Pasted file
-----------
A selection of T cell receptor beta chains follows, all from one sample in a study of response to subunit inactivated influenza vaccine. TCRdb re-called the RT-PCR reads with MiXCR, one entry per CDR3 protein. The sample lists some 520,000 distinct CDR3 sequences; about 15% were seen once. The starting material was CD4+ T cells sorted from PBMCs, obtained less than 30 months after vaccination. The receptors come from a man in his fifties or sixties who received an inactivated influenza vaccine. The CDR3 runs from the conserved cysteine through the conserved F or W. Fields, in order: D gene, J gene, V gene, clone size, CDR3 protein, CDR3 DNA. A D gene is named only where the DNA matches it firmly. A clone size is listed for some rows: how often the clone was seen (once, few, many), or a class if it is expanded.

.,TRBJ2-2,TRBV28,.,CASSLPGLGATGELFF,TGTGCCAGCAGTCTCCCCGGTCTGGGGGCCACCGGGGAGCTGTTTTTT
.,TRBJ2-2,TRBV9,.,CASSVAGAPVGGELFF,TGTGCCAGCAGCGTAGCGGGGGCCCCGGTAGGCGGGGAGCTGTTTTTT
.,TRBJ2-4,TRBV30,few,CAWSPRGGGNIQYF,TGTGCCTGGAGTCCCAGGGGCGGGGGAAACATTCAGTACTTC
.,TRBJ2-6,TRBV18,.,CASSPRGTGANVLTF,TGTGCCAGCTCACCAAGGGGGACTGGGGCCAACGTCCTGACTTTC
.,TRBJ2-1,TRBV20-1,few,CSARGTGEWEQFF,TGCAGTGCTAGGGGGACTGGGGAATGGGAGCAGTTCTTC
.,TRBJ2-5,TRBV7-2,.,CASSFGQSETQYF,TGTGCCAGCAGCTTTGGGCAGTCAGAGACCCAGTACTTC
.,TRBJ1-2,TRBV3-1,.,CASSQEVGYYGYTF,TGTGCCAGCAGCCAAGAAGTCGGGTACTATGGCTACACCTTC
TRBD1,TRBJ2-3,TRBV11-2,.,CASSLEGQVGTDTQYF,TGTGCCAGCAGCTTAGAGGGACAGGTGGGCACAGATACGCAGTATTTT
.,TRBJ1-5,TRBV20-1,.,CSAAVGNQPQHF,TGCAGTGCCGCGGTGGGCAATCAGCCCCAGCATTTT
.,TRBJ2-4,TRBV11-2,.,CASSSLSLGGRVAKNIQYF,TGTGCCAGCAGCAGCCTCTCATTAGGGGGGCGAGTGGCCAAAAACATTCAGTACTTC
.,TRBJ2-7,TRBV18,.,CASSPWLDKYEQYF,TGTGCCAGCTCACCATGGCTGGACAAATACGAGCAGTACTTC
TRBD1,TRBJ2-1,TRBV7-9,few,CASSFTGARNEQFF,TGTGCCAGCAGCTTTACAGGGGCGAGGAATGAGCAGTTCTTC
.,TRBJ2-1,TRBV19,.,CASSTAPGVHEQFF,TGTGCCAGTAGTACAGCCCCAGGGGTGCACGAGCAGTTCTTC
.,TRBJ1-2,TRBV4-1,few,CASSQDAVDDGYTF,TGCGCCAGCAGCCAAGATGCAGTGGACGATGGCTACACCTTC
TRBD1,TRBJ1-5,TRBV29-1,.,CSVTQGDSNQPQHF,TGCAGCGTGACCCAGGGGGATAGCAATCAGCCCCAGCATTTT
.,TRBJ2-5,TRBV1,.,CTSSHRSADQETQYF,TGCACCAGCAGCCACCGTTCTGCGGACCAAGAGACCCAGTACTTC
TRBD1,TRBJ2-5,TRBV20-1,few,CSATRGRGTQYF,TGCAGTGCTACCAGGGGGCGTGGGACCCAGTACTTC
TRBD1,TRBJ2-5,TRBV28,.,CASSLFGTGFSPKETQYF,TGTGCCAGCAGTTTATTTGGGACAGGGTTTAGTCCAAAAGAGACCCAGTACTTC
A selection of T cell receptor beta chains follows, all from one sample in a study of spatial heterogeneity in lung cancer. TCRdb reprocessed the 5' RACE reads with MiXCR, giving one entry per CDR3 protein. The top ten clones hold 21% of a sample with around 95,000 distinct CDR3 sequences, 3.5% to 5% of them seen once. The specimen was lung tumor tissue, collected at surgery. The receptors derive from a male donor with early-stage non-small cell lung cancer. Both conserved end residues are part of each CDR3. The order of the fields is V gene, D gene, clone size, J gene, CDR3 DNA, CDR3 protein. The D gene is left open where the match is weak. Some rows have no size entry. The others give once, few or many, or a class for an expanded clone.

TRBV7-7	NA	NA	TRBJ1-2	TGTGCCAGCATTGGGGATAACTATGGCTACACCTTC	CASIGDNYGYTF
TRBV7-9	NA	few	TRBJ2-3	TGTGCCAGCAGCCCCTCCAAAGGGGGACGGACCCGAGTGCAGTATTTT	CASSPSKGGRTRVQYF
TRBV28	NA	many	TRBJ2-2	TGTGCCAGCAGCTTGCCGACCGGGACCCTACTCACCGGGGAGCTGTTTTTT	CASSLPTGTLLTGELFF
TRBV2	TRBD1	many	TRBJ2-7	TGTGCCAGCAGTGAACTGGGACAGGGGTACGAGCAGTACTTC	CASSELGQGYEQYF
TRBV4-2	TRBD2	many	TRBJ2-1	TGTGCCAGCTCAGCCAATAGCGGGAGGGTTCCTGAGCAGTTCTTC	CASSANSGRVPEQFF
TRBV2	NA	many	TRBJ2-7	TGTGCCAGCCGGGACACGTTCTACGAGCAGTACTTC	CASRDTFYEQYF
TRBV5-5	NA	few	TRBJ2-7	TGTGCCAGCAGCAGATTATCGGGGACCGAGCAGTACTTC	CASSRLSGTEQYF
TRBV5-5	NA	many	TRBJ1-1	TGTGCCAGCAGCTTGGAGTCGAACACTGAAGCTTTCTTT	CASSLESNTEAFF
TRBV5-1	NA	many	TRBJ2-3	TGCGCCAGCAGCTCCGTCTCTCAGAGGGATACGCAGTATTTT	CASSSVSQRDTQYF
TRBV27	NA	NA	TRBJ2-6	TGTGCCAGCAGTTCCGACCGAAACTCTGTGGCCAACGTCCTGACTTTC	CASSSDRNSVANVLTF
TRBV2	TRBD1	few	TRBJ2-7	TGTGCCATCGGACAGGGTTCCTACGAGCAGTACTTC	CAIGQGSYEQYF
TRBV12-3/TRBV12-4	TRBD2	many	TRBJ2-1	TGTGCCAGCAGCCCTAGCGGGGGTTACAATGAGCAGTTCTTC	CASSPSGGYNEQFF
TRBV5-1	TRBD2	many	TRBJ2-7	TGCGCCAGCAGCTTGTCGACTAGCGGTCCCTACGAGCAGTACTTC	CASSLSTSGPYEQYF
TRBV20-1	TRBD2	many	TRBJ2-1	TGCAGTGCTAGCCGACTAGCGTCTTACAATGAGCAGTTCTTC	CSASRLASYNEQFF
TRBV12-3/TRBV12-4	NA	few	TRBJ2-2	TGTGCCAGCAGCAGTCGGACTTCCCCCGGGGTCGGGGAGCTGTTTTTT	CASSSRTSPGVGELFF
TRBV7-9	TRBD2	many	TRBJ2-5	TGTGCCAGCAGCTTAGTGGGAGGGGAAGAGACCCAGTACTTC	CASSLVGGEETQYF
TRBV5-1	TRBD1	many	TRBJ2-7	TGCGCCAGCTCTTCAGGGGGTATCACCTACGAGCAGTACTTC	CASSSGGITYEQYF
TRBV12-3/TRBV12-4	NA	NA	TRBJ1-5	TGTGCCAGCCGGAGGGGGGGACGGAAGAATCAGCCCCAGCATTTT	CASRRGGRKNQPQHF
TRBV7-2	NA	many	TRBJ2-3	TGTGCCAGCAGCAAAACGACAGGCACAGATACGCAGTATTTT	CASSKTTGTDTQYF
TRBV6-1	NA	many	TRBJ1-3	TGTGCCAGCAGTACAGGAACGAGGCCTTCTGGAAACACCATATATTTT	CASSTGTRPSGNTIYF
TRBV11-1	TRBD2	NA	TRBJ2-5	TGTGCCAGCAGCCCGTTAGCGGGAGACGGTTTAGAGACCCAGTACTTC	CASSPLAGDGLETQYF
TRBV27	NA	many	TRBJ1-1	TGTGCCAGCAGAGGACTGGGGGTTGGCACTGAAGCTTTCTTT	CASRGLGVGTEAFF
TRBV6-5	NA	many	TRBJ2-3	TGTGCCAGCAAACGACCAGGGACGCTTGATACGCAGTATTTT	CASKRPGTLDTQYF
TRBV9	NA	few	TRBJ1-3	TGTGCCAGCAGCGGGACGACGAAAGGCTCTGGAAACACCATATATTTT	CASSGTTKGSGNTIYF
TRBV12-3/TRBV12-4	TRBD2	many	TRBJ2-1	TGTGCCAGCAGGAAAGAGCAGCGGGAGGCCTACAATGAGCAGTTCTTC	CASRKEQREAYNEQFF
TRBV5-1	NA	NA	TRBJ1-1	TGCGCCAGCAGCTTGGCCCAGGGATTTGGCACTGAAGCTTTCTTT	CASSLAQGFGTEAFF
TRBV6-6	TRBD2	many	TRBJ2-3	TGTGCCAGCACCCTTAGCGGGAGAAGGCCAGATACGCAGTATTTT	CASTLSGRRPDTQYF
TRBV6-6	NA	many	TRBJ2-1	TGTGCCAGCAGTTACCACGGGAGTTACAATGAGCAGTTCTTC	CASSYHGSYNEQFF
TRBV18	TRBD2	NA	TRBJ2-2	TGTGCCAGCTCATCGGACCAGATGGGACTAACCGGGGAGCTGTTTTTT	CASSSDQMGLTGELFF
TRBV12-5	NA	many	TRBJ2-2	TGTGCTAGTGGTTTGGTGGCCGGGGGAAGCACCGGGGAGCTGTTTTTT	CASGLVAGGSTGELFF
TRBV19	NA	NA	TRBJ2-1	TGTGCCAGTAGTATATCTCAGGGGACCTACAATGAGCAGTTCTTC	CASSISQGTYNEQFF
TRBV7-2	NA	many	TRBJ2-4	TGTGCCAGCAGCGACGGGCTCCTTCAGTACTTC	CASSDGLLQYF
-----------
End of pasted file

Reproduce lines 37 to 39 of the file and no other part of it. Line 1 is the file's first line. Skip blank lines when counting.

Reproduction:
TRBV5-1	TRBD1	many	TRBJ2-7	TGCGCCAGCTCTTCAGGGGGTATCACCTACGAGCAGTACTTC	CASSSGGITYEQYF
TRBV12-3/TRBV12-4	NA	NA	TRBJ1-5	TGTGCCAGCCGGAGGGGGGGACGGAAGAATCAGCCCCAGCATTTT	CASRRGGRKNQPQHF
TRBV7-2	NA	many	TRBJ2-3	TGTGCCAGCAGCAAAACGACAGGCACAGATACGCAGTATTTT	CASSKTTGTDTQYF